Day 617: Raise The Red Lantern

09.09.10:

Arriving groggy-eyed in the big Chinese Cheese that is Beijing, I had work to do.  First up, I needed to pick my second passport up from Fed-Ex. This may seem like a bit of a pedestrian thing to tell you, but if anyone is wanting to know the inner-workings of The Odyssey and perhaps one day replicate them this is the kind of thing you need to know.  Getting a Chinese visa in Nepal cancels any other Chinese visas in your passport.  To get around this (since I’m going to have to leave and re-enter China a bunch of times to get to Mongolia, Korea etc), I had hatched a cunning plan which involved my mum and dad getting me a double entry visa for China in my second passport and sending it over to me.  Well, actually – they sent it to Chris and Debbie, my buddies from Liverpool who live in Shanghai.  Chris and the Debster were supposed to come up to Beijing to meet me, but you know the best laid plans blah blah blah – with visa difficulties of their own, they couldn’t make it over to the capital.  Chris, the good egg that he is, posted the passport and it was my job to pick it up.

Annoyingly, Fed-Ex have a habit of situating their warehouses on a industrial park on the edge of town. Yes gone are the days of the choo-chooing mail train bringing yonder wares into the city centre to be deposited in vast houses of brick and stone.  Now it’s a big metal shed on the outskirts of the A1325.  Wouldn’t be too bad if that was just the situation in Croydon, but when it’s the situation in Houston, Dubai, Rome, Melbourne and – yes – Beijing it all gets a little depressing.  I suppose the rent is cheaper and it’s easier to truck the stuff in from the nearby airport.  Again profit trumps romance.  Isn’t that bizarre when the most profitable commodity on Earth – diamonds – only retain their value because of a misguided (but evidently manipulated) sense of romance – go figure.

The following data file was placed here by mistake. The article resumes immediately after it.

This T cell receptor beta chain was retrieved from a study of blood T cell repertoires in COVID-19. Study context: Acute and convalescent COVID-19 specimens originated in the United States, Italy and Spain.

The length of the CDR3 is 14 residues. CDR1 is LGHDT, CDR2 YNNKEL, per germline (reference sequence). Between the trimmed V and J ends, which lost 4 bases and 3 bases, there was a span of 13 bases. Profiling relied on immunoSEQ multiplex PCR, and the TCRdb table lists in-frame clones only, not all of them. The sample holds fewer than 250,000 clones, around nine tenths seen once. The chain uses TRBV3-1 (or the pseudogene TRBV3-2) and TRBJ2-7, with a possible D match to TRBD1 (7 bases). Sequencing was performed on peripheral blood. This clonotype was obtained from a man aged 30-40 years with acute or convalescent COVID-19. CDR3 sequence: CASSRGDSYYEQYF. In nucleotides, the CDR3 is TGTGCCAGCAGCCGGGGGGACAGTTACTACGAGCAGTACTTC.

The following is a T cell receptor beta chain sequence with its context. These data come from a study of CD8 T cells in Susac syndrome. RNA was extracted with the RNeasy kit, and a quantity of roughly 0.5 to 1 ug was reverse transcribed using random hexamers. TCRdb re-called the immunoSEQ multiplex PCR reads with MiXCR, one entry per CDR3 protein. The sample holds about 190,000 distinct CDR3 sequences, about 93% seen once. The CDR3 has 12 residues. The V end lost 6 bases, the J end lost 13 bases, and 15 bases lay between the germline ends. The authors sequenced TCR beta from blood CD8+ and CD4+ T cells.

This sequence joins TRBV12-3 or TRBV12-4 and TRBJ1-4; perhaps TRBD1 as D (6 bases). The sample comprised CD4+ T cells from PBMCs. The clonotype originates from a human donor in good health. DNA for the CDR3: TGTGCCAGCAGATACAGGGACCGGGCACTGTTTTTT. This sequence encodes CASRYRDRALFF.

It took me a good couple of hours to track down the ever elusive Fed-Ex warehouse (the utterly useless Beijing address system didn’t help), but then there was a problem as I didn’t have the full tracking number.  I do have a passport with my name on it – are the more than one package there addressed to ‘Graham Hughes’?  Hmm… right…

So a couple of calls to Chris in Shanghai… I got the number and then I got my package – happily included (thanks mum!) was my SE Asia Lonely Planet, some more Odyssey business cards and a bunch of new passport photos.  But the big prize – my other passport – was all I needed for phase II of today’s operation.  It was time to head FULL PELT to the Mongolian Embassy.  Fearing the time, I took a taxi, but on Thursdays the embassy doesn’t open until 2pm so I needn’t have worried.

After queuing for an hour and a half I finally put my passport in for the Mongolian visa (which would be delivered tomorrow YEY!) I jumped in a taxi back to Beijing West railway station to pick up my backpack which I had left in left luggage.  After being stuck in the most epic traffic jam I’d ever seen for ten minutes I jumped out and scooted down into the Beijing metro.  For getting to Fed-Ex, Chris had suggested I take the bus as the Beijing underground ‘wasn’t as good as Shanghai’s’, which is a bit like saying that the escalators in Liverpool aren’t as good so I might as well take the stairs.  On the contrary, the Beijing metro was great – cheap as chips and it could whizz me from one end of town to the other in half an hour.  Given the gargantuan traffic jams on the surface, I cannot hesitate to recommend.